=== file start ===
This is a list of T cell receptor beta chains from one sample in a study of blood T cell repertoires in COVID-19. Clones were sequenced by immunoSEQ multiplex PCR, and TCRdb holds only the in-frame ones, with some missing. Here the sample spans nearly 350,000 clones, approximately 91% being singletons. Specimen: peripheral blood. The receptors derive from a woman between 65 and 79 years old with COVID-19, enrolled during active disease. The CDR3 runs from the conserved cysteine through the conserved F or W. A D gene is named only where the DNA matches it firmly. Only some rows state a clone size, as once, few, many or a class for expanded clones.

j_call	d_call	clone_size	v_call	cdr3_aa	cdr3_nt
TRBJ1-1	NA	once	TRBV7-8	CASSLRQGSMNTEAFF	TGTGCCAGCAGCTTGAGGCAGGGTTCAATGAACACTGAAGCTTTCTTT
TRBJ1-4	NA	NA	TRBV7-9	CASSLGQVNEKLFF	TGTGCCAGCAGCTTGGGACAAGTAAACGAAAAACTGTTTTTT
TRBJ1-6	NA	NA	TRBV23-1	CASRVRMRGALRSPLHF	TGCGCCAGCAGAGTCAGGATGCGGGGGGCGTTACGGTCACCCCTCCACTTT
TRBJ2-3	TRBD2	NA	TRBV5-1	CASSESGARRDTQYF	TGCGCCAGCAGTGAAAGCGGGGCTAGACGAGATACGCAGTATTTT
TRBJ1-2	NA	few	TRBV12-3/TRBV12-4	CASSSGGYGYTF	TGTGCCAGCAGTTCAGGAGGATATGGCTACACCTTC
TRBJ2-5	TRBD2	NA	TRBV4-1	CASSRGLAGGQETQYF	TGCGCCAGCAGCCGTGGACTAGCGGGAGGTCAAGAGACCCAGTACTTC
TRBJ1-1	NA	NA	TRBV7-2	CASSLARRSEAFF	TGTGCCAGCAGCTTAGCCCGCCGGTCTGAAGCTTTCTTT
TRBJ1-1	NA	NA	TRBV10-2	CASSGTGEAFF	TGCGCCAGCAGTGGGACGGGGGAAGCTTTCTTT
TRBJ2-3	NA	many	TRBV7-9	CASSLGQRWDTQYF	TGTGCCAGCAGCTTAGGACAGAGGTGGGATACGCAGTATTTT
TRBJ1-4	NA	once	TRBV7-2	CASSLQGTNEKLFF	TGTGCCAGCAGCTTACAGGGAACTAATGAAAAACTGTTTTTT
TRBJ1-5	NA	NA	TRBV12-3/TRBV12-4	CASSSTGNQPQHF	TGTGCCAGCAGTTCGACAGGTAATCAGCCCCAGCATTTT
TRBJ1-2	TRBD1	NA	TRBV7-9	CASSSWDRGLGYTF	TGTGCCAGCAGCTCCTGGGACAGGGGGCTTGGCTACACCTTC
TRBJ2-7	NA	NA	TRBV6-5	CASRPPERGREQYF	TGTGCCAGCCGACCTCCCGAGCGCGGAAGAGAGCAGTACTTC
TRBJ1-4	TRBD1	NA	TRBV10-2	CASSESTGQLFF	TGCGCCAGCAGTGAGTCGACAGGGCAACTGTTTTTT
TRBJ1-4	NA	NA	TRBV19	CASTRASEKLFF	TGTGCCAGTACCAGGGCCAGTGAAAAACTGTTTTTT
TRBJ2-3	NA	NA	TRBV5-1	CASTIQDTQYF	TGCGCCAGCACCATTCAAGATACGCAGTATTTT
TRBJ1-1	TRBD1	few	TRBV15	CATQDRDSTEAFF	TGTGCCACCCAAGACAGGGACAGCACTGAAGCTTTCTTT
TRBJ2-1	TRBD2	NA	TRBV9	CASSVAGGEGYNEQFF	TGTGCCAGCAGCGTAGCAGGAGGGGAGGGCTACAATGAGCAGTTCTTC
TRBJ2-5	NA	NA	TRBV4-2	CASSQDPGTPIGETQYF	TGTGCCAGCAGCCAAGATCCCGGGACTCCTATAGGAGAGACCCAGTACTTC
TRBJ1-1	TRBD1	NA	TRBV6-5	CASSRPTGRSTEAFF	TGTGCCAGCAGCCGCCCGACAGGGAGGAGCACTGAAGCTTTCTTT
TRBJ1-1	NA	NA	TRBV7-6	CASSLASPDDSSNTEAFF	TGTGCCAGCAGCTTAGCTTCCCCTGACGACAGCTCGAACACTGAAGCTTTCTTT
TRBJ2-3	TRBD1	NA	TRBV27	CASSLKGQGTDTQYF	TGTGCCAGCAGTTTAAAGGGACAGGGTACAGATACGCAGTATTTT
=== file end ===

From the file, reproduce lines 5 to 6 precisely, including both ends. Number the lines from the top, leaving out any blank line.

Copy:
TRBJ1-6	NA	NA	TRBV23-1	CASRVRMRGALRSPLHF	TGCGCCAGCAGAGTCAGGATGCGGGGGGCGTTACGGTCACCCCTCCACTTT
TRBJ2-3	TRBD2	NA	TRBV5-1	CASSESGARRDTQYF	TGCGCCAGCAGTGAAAGCGGGGCTAGACGAGATACGCAGTATTTT